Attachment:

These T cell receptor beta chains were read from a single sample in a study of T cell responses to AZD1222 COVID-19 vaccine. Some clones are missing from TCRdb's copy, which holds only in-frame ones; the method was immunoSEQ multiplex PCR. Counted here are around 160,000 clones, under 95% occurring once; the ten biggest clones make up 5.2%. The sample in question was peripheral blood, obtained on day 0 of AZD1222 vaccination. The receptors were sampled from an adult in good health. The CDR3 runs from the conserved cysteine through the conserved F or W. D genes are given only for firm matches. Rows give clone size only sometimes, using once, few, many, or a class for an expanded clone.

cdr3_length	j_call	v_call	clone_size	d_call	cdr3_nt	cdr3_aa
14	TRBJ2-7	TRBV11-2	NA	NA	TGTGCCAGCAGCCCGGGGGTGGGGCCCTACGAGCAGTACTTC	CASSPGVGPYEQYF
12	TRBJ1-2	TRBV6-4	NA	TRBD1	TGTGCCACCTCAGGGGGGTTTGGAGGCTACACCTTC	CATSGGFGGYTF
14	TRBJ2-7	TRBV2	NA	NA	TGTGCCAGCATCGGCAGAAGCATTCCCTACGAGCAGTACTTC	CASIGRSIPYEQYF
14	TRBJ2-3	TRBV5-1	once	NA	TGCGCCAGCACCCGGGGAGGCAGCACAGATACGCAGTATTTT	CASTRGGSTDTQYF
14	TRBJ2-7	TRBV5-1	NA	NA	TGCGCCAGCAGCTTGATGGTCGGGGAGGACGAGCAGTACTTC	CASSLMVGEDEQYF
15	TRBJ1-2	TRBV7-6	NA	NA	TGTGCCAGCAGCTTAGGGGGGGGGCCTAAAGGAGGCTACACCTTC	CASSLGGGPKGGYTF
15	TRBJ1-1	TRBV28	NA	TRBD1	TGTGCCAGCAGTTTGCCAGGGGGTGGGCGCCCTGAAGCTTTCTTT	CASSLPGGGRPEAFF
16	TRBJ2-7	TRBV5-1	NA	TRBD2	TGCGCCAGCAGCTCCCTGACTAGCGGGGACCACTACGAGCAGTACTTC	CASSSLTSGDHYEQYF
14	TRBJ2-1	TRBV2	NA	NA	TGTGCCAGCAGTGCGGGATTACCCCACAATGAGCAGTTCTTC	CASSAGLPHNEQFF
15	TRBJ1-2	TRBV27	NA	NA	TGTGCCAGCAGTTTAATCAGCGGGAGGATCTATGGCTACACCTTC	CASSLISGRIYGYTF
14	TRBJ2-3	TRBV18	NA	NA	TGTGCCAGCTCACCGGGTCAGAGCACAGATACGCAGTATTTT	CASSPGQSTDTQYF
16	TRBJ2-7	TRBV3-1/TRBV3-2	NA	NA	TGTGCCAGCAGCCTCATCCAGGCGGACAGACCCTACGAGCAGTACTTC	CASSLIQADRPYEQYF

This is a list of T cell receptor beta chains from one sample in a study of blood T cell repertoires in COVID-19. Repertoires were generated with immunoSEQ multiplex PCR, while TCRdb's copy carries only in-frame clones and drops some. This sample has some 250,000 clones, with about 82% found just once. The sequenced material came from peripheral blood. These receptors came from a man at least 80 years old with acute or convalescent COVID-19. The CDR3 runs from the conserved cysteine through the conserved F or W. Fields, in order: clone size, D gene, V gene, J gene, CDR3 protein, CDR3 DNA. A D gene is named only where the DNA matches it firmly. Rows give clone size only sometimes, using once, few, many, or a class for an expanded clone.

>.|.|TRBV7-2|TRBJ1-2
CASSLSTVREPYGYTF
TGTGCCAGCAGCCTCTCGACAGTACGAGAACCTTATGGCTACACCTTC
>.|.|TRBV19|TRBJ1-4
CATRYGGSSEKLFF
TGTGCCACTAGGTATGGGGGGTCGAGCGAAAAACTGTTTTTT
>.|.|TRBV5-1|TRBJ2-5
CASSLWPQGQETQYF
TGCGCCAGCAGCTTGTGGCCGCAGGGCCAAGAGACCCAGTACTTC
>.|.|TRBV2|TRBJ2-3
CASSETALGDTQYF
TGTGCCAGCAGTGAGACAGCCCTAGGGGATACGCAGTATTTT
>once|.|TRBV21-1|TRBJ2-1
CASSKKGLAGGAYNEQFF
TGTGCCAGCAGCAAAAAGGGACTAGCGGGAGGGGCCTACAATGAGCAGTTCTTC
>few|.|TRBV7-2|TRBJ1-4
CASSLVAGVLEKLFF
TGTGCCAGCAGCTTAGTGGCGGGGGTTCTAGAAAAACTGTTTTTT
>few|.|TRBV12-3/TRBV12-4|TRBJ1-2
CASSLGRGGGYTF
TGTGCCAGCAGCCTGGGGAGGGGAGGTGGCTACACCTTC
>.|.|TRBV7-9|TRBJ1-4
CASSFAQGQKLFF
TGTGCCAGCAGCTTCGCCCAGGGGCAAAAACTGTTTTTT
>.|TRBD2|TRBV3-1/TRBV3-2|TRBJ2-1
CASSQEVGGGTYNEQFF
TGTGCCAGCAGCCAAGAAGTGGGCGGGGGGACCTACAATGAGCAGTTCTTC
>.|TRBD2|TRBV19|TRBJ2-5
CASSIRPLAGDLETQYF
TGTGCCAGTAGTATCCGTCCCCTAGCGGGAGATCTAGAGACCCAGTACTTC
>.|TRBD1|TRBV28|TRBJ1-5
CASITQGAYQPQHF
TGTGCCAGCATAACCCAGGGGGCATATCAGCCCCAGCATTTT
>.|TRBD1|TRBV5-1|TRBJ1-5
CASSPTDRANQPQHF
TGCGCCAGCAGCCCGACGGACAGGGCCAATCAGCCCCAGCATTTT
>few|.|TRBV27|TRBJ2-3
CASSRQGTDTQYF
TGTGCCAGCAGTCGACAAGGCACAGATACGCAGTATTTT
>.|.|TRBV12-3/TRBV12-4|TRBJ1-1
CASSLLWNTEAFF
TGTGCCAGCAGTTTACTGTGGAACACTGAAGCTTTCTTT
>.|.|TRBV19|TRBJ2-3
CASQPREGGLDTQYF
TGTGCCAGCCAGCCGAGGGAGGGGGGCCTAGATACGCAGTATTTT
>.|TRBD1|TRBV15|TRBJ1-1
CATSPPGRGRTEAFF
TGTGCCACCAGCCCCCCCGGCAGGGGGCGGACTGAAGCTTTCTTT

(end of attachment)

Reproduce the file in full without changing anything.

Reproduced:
These T cell receptor beta chains were read from a single sample in a study of T cell responses to AZD1222 COVID-19 vaccine. Some clones are missing from TCRdb's copy, which holds only in-frame ones; the method was immunoSEQ multiplex PCR. Counted here are around 160,000 clones, under 95% occurring once; the ten biggest clones make up 5.2%. The sample in question was peripheral blood, obtained on day 0 of AZD1222 vaccination. The receptors were sampled from an adult in good health. The CDR3 runs from the conserved cysteine through the conserved F or W. D genes are given only for firm matches. Rows give clone size only sometimes, using once, few, many, or a class for an expanded clone.

cdr3_length	j_call	v_call	clone_size	d_call	cdr3_nt	cdr3_aa
14	TRBJ2-7	TRBV11-2	NA	NA	TGTGCCAGCAGCCCGGGGGTGGGGCCCTACGAGCAGTACTTC	CASSPGVGPYEQYF
12	TRBJ1-2	TRBV6-4	NA	TRBD1	TGTGCCACCTCAGGGGGGTTTGGAGGCTACACCTTC	CATSGGFGGYTF
14	TRBJ2-7	TRBV2	NA	NA	TGTGCCAGCATCGGCAGAAGCATTCCCTACGAGCAGTACTTC	CASIGRSIPYEQYF
14	TRBJ2-3	TRBV5-1	once	NA	TGCGCCAGCACCCGGGGAGGCAGCACAGATACGCAGTATTTT	CASTRGGSTDTQYF
14	TRBJ2-7	TRBV5-1	NA	NA	TGCGCCAGCAGCTTGATGGTCGGGGAGGACGAGCAGTACTTC	CASSLMVGEDEQYF
15	TRBJ1-2	TRBV7-6	NA	NA	TGTGCCAGCAGCTTAGGGGGGGGGCCTAAAGGAGGCTACACCTTC	CASSLGGGPKGGYTF
15	TRBJ1-1	TRBV28	NA	TRBD1	TGTGCCAGCAGTTTGCCAGGGGGTGGGCGCCCTGAAGCTTTCTTT	CASSLPGGGRPEAFF
16	TRBJ2-7	TRBV5-1	NA	TRBD2	TGCGCCAGCAGCTCCCTGACTAGCGGGGACCACTACGAGCAGTACTTC	CASSSLTSGDHYEQYF
14	TRBJ2-1	TRBV2	NA	NA	TGTGCCAGCAGTGCGGGATTACCCCACAATGAGCAGTTCTTC	CASSAGLPHNEQFF
15	TRBJ1-2	TRBV27	NA	NA	TGTGCCAGCAGTTTAATCAGCGGGAGGATCTATGGCTACACCTTC	CASSLISGRIYGYTF
14	TRBJ2-3	TRBV18	NA	NA	TGTGCCAGCTCACCGGGTCAGAGCACAGATACGCAGTATTTT	CASSPGQSTDTQYF
16	TRBJ2-7	TRBV3-1/TRBV3-2	NA	NA	TGTGCCAGCAGCCTCATCCAGGCGGACAGACCCTACGAGCAGTACTTC	CASSLIQADRPYEQYF

This is a list of T cell receptor beta chains from one sample in a study of blood T cell repertoires in COVID-19. Repertoires were generated with immunoSEQ multiplex PCR, while TCRdb's copy carries only in-frame clones and drops some. This sample has some 250,000 clones, with about 82% found just once. The sequenced material came from peripheral blood. These receptors came from a man at least 80 years old with acute or convalescent COVID-19. The CDR3 runs from the conserved cysteine through the conserved F or W. Fields, in order: clone size, D gene, V gene, J gene, CDR3 protein, CDR3 DNA. A D gene is named only where the DNA matches it firmly. Rows give clone size only sometimes, using once, few, many, or a class for an expanded clone.

>.|.|TRBV7-2|TRBJ1-2
CASSLSTVREPYGYTF
TGTGCCAGCAGCCTCTCGACAGTACGAGAACCTTATGGCTACACCTTC
>.|.|TRBV19|TRBJ1-4
CATRYGGSSEKLFF
TGTGCCACTAGGTATGGGGGGTCGAGCGAAAAACTGTTTTTT
>.|.|TRBV5-1|TRBJ2-5
CASSLWPQGQETQYF
TGCGCCAGCAGCTTGTGGCCGCAGGGCCAAGAGACCCAGTACTTC
>.|.|TRBV2|TRBJ2-3
CASSETALGDTQYF
TGTGCCAGCAGTGAGACAGCCCTAGGGGATACGCAGTATTTT
>once|.|TRBV21-1|TRBJ2-1
CASSKKGLAGGAYNEQFF
TGTGCCAGCAGCAAAAAGGGACTAGCGGGAGGGGCCTACAATGAGCAGTTCTTC
>few|.|TRBV7-2|TRBJ1-4
CASSLVAGVLEKLFF
TGTGCCAGCAGCTTAGTGGCGGGGGTTCTAGAAAAACTGTTTTTT
>few|.|TRBV12-3/TRBV12-4|TRBJ1-2
CASSLGRGGGYTF
TGTGCCAGCAGCCTGGGGAGGGGAGGTGGCTACACCTTC
>.|.|TRBV7-9|TRBJ1-4
CASSFAQGQKLFF
TGTGCCAGCAGCTTCGCCCAGGGGCAAAAACTGTTTTTT
>.|TRBD2|TRBV3-1/TRBV3-2|TRBJ2-1
CASSQEVGGGTYNEQFF
TGTGCCAGCAGCCAAGAAGTGGGCGGGGGGACCTACAATGAGCAGTTCTTC
>.|TRBD2|TRBV19|TRBJ2-5
CASSIRPLAGDLETQYF
TGTGCCAGTAGTATCCGTCCCCTAGCGGGAGATCTAGAGACCCAGTACTTC
>.|TRBD1|TRBV28|TRBJ1-5
CASITQGAYQPQHF
TGTGCCAGCATAACCCAGGGGGCATATCAGCCCCAGCATTTT
>.|TRBD1|TRBV5-1|TRBJ1-5
CASSPTDRANQPQHF
TGCGCCAGCAGCCCGACGGACAGGGCCAATCAGCCCCAGCATTTT
>few|.|TRBV27|TRBJ2-3
CASSRQGTDTQYF
TGTGCCAGCAGTCGACAAGGCACAGATACGCAGTATTTT
>.|.|TRBV12-3/TRBV12-4|TRBJ1-1
CASSLLWNTEAFF
TGTGCCAGCAGTTTACTGTGGAACACTGAAGCTTTCTTT
>.|.|TRBV19|TRBJ2-3
CASQPREGGLDTQYF
TGTGCCAGCCAGCCGAGGGAGGGGGGCCTAGATACGCAGTATTTT
>.|TRBD1|TRBV15|TRBJ1-1
CATSPPGRGRTEAFF
TGTGCCACCAGCCCCCCCGGCAGGGGGCGGACTGAAGCTTTCTTT